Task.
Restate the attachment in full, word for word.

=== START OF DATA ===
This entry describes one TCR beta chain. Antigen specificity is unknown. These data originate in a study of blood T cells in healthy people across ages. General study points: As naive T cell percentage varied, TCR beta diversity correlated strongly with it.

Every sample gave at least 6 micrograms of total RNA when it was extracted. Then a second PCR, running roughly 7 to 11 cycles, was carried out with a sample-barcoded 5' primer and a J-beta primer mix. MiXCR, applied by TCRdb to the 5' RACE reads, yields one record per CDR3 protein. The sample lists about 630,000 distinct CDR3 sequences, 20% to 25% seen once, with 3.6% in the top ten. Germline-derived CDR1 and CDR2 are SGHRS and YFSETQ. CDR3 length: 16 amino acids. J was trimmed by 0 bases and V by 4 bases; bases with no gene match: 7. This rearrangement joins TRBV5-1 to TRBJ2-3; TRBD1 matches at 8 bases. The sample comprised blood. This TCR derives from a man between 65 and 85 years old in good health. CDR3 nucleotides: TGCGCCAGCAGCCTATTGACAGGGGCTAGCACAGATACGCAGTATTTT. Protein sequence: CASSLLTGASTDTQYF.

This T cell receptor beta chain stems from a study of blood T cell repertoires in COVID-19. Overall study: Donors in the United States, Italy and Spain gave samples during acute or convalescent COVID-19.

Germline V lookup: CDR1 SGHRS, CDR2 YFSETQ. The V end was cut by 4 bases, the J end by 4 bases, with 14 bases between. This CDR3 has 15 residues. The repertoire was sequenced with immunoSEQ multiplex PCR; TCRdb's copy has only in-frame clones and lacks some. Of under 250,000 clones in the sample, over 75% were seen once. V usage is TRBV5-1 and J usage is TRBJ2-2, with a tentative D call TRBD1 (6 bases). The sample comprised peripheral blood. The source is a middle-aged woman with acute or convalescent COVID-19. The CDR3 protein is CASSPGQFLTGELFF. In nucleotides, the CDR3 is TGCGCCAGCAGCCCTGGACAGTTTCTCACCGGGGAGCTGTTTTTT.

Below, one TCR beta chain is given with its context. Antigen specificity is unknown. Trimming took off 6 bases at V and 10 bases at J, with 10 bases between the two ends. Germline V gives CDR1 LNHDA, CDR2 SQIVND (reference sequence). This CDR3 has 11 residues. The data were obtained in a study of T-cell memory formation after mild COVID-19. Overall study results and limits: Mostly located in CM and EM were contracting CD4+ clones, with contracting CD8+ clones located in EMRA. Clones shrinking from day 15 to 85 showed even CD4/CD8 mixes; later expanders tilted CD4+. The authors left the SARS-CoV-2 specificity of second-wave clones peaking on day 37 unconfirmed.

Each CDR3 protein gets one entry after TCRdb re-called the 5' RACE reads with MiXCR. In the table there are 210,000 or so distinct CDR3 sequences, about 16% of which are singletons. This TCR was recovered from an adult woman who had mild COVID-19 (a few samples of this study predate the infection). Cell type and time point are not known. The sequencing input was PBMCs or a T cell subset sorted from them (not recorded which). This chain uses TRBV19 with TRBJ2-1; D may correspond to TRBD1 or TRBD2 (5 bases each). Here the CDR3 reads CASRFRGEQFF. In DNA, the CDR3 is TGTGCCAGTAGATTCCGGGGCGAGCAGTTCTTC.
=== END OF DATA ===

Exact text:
This entry describes one TCR beta chain. Antigen specificity is unknown. These data originate in a study of blood T cells in healthy people across ages. General study points: As naive T cell percentage varied, TCR beta diversity correlated strongly with it.

Every sample gave at least 6 micrograms of total RNA when it was extracted. Then a second PCR, running roughly 7 to 11 cycles, was carried out with a sample-barcoded 5' primer and a J-beta primer mix. MiXCR, applied by TCRdb to the 5' RACE reads, yields one record per CDR3 protein. The sample lists about 630,000 distinct CDR3 sequences, 20% to 25% seen once, with 3.6% in the top ten. Germline-derived CDR1 and CDR2 are SGHRS and YFSETQ. CDR3 length: 16 amino acids. J was trimmed by 0 bases and V by 4 bases; bases with no gene match: 7. This rearrangement joins TRBV5-1 to TRBJ2-3; TRBD1 matches at 8 bases. The sample comprised blood. This TCR derives from a man between 65 and 85 years old in good health. CDR3 nucleotides: TGCGCCAGCAGCCTATTGACAGGGGCTAGCACAGATACGCAGTATTTT. Protein sequence: CASSLLTGASTDTQYF.

This T cell receptor beta chain stems from a study of blood T cell repertoires in COVID-19. Overall study: Donors in the United States, Italy and Spain gave samples during acute or convalescent COVID-19.

Germline V lookup: CDR1 SGHRS, CDR2 YFSETQ. The V end was cut by 4 bases, the J end by 4 bases, with 14 bases between. This CDR3 has 15 residues. The repertoire was sequenced with immunoSEQ multiplex PCR; TCRdb's copy has only in-frame clones and lacks some. Of under 250,000 clones in the sample, over 75% were seen once. V usage is TRBV5-1 and J usage is TRBJ2-2, with a tentative D call TRBD1 (6 bases). The sample comprised peripheral blood. The source is a middle-aged woman with acute or convalescent COVID-19. The CDR3 protein is CASSPGQFLTGELFF. In nucleotides, the CDR3 is TGCGCCAGCAGCCCTGGACAGTTTCTCACCGGGGAGCTGTTTTTT.

Below, one TCR beta chain is given with its context. Antigen specificity is unknown. Trimming took off 6 bases at V and 10 bases at J, with 10 bases between the two ends. Germline V gives CDR1 LNHDA, CDR2 SQIVND (reference sequence). This CDR3 has 11 residues. The data were obtained in a study of T-cell memory formation after mild COVID-19. Overall study results and limits: Mostly located in CM and EM were contracting CD4+ clones, with contracting CD8+ clones located in EMRA. Clones shrinking from day 15 to 85 showed even CD4/CD8 mixes; later expanders tilted CD4+. The authors left the SARS-CoV-2 specificity of second-wave clones peaking on day 37 unconfirmed.

Each CDR3 protein gets one entry after TCRdb re-called the 5' RACE reads with MiXCR. In the table there are 210,000 or so distinct CDR3 sequences, about 16% of which are singletons. This TCR was recovered from an adult woman who had mild COVID-19 (a few samples of this study predate the infection). Cell type and time point are not known. The sequencing input was PBMCs or a T cell subset sorted from them (not recorded which). This chain uses TRBV19 with TRBJ2-1; D may correspond to TRBD1 or TRBD2 (5 bases each). Here the CDR3 reads CASRFRGEQFF. In DNA, the CDR3 is TGTGCCAGTAGATTCCGGGGCGAGCAGTTCTTC.